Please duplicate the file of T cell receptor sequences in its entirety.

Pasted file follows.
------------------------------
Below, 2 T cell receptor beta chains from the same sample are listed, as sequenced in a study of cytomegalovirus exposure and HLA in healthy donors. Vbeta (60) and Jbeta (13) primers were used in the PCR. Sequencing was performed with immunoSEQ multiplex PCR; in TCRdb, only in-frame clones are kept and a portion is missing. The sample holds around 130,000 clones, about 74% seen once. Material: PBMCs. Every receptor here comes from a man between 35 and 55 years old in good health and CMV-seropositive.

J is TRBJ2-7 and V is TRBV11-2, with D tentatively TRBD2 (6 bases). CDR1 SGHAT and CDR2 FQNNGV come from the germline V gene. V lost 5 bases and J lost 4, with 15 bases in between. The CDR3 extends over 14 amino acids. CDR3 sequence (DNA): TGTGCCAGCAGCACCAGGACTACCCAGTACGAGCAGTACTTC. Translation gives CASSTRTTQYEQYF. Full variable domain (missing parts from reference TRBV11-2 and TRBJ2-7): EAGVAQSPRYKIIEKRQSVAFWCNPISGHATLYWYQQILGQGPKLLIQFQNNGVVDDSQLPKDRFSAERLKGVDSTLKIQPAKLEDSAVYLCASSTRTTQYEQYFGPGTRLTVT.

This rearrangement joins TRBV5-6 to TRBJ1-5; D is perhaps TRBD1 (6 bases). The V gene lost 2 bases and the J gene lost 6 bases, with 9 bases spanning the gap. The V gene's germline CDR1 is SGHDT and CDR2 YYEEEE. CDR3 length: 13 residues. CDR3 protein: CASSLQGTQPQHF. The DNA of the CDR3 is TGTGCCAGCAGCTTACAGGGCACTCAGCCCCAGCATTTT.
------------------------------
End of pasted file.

Below, 2 T cell receptor beta chains from the same sample are listed, as sequenced in a study of cytomegalovirus exposure and HLA in healthy donors. Vbeta (60) and Jbeta (13) primers were used in the PCR. Sequencing was performed with immunoSEQ multiplex PCR; in TCRdb, only in-frame clones are kept and a portion is missing. The sample holds around 130,000 clones, about 74% seen once. Material: PBMCs. Every receptor here comes from a man between 35 and 55 years old in good health and CMV-seropositive.

J is TRBJ2-7 and V is TRBV11-2, with D tentatively TRBD2 (6 bases). CDR1 SGHAT and CDR2 FQNNGV come from the germline V gene. V lost 5 bases and J lost 4, with 15 bases in between. The CDR3 extends over 14 amino acids. CDR3 sequence (DNA): TGTGCCAGCAGCACCAGGACTACCCAGTACGAGCAGTACTTC. Translation gives CASSTRTTQYEQYF. Full variable domain (missing parts from reference TRBV11-2 and TRBJ2-7): EAGVAQSPRYKIIEKRQSVAFWCNPISGHATLYWYQQILGQGPKLLIQFQNNGVVDDSQLPKDRFSAERLKGVDSTLKIQPAKLEDSAVYLCASSTRTTQYEQYFGPGTRLTVT.

This rearrangement joins TRBV5-6 to TRBJ1-5; D is perhaps TRBD1 (6 bases). The V gene lost 2 bases and the J gene lost 6 bases, with 9 bases spanning the gap. The V gene's germline CDR1 is SGHDT and CDR2 YYEEEE. CDR3 length: 13 residues. CDR3 protein: CASSLQGTQPQHF. The DNA of the CDR3 is TGTGCCAGCAGCTTACAGGGCACTCAGCCCCAGCATTTT.